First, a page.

Back to the drawing board…

3 minute read

There has been some work towards the direction I’ve wanted the project to move towards.

I’ve made progress, both on the project itself and on my understanding of how it could work towards achieving it’s goals. I’ve built some basic prototyping to see if the whole thing could even work, mainly the game aspects - could I craft some type of gameplay that could be engaging to the player, what kind of graphical interface would be best for the task, what the simulation infrastructure itself could look like at it’s core. At some point I felt like it was going in the right direction. It’s a solid idea. It has potential.


But my understanding of the scale necessary to fulfill even the basic goals set for the project were, and may still be, a bit off. That’s where I started thinking about the possibility of making this a collaborative effort, involving people who share with me the vision of creating a more serious gamified world simulation, as I know there are many people who would like to see this become a reality out there. It still felt like a long-shot (maybe even more so than with the previous make-it-myself attitude, as the ambitions scaled up as I more and more seriously considered collaborative direction), but one I thought was worth pursuing.


The initial prototyping versions were not good for scaling, as I tried implementing things like my own interpreter for scripts (which were kind of working, but the solution didn’t really scale well, and the scripts themselves looked ugly as hell), globe map rendering based on unity’s renderTextures (which was horribly inefficient and required a lot of stupid manual work to get the individual province textures on the map, and provided no flexibility at all, which is a big deal for this project), the gui system was based ngui, which features has been since integrated into the unity’s own gui system (so there was no point to continue using it, also I wanted some more flexible solution, like a declarative design language, to create the ui for the game), and so on.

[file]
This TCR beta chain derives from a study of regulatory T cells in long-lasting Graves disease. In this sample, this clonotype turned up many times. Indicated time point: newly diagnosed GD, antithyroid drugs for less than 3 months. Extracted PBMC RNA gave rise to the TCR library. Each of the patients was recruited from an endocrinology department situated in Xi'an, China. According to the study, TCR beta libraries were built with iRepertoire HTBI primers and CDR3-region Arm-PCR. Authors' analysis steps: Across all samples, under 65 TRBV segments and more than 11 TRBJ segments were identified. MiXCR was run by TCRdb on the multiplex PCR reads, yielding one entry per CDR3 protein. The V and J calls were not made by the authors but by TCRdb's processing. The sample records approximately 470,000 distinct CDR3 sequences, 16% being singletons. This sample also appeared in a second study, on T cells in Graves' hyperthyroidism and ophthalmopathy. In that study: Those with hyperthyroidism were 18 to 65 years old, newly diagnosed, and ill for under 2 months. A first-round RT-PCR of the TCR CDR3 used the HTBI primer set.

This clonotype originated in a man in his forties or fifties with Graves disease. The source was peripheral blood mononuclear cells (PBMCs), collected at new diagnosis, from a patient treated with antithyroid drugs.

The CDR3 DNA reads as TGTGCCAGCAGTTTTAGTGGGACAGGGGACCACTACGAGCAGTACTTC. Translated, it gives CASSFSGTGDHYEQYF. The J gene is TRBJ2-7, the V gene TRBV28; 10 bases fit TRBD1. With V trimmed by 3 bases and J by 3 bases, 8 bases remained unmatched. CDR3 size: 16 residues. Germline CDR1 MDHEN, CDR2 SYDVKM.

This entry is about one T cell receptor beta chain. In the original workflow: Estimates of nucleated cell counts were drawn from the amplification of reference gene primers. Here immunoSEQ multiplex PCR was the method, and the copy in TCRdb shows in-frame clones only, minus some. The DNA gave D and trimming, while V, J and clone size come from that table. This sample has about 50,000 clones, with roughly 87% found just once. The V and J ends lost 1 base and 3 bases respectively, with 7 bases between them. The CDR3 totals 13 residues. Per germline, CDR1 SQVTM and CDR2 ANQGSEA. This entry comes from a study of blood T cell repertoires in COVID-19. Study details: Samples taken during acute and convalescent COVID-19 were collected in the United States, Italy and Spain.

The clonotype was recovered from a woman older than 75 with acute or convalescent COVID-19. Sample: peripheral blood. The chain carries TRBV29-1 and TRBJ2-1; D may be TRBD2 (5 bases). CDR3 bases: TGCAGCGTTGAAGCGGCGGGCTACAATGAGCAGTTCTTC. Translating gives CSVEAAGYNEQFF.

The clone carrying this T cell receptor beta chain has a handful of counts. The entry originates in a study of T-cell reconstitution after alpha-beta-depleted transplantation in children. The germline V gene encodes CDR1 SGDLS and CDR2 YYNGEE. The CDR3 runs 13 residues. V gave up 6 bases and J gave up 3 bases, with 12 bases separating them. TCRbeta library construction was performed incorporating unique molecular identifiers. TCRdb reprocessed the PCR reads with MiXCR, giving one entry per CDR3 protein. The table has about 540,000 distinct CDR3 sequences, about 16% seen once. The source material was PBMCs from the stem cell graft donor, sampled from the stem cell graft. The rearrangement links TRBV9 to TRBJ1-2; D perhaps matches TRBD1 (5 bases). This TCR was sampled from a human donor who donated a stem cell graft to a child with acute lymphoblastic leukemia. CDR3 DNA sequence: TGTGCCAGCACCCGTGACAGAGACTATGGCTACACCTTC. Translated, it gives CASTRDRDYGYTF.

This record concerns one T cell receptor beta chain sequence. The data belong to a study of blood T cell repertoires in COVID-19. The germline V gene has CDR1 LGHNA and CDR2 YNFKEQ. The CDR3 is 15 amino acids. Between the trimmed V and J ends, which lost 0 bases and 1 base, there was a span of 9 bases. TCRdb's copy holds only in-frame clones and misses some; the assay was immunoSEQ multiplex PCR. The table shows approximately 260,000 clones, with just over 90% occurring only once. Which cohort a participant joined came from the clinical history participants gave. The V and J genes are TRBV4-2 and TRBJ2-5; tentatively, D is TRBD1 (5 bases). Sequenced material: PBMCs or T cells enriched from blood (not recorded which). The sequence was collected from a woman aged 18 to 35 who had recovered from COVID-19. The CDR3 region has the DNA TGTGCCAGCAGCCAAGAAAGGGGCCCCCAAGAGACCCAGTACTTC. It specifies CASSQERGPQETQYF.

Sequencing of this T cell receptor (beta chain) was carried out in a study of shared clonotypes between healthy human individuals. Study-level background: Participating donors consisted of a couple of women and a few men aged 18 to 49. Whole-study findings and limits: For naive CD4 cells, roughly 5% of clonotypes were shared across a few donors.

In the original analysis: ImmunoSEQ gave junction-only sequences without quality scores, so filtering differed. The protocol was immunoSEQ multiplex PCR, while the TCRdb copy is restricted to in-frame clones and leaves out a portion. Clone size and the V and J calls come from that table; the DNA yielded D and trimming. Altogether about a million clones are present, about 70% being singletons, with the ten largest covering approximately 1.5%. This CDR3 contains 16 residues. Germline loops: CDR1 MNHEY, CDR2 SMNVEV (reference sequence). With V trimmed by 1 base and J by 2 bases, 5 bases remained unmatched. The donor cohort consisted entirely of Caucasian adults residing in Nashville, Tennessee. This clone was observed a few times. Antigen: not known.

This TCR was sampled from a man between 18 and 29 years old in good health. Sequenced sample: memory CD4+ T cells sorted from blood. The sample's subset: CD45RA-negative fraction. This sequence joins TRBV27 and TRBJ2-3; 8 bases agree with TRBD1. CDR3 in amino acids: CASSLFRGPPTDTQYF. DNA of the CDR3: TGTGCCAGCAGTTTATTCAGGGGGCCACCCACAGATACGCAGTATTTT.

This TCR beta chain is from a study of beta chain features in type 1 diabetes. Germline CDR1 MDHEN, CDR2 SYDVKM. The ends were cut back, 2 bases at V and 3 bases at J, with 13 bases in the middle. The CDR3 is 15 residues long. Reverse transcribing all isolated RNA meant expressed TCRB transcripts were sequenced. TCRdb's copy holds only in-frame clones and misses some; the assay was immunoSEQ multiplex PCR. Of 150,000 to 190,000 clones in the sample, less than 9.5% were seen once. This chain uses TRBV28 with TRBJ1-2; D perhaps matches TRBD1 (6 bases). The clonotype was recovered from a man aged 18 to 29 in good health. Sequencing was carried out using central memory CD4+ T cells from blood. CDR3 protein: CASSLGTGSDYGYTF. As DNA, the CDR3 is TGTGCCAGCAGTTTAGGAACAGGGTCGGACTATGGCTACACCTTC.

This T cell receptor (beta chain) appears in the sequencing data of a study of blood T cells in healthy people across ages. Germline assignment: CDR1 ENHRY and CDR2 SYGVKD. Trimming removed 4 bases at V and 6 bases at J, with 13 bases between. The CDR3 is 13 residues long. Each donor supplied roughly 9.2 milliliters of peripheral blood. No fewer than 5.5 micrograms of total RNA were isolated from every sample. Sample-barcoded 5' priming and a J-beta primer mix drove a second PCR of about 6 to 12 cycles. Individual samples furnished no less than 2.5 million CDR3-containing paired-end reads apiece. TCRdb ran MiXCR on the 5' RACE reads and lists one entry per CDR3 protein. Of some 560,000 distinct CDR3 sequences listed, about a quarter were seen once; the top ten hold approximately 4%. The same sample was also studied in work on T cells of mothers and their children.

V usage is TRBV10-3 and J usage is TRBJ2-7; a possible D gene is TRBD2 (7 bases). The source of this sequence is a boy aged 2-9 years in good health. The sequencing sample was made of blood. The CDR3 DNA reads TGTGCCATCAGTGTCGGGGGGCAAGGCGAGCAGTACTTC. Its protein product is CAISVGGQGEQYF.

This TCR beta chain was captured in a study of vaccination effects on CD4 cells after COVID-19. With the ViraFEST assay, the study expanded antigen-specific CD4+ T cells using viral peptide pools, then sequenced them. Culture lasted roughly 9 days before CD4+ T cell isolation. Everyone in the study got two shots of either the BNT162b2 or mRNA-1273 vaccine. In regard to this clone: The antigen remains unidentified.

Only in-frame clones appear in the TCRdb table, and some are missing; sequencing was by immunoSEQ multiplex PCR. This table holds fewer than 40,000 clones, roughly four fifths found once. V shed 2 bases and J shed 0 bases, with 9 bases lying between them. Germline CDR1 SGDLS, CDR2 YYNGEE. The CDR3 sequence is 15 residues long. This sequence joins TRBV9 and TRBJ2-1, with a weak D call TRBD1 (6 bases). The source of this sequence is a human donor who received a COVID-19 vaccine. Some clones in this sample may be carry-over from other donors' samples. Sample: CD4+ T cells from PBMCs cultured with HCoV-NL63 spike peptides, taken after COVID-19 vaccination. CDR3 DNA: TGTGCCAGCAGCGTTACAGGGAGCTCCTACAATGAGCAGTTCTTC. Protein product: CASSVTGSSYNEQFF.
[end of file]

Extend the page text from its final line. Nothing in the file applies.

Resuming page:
So I want back to the drawing board. Decided to go with Lua for scripting (using MoonSharp interpreter - which is free and open-source), declarative design for the GUI (using MarkLight - which is free and open-source). Started working on a better design for the globe map system, one that could be more useful and flexible, and could in the future incorporate other types of information besides the “political map” aspect (distribution of province-level values throughout the province space - pixel based distribution maps).

I know this might be bad considering I want this game to playable one day, and this kind of constant revisions and indeed redoos can mean this will be further delayed. But it’s also not like I have a deadline on this.

I’m curious to see what comes out of all this in the end. For now I consider this a new beginning a good thing, supplying motivation to carry the whole thing further than ever before.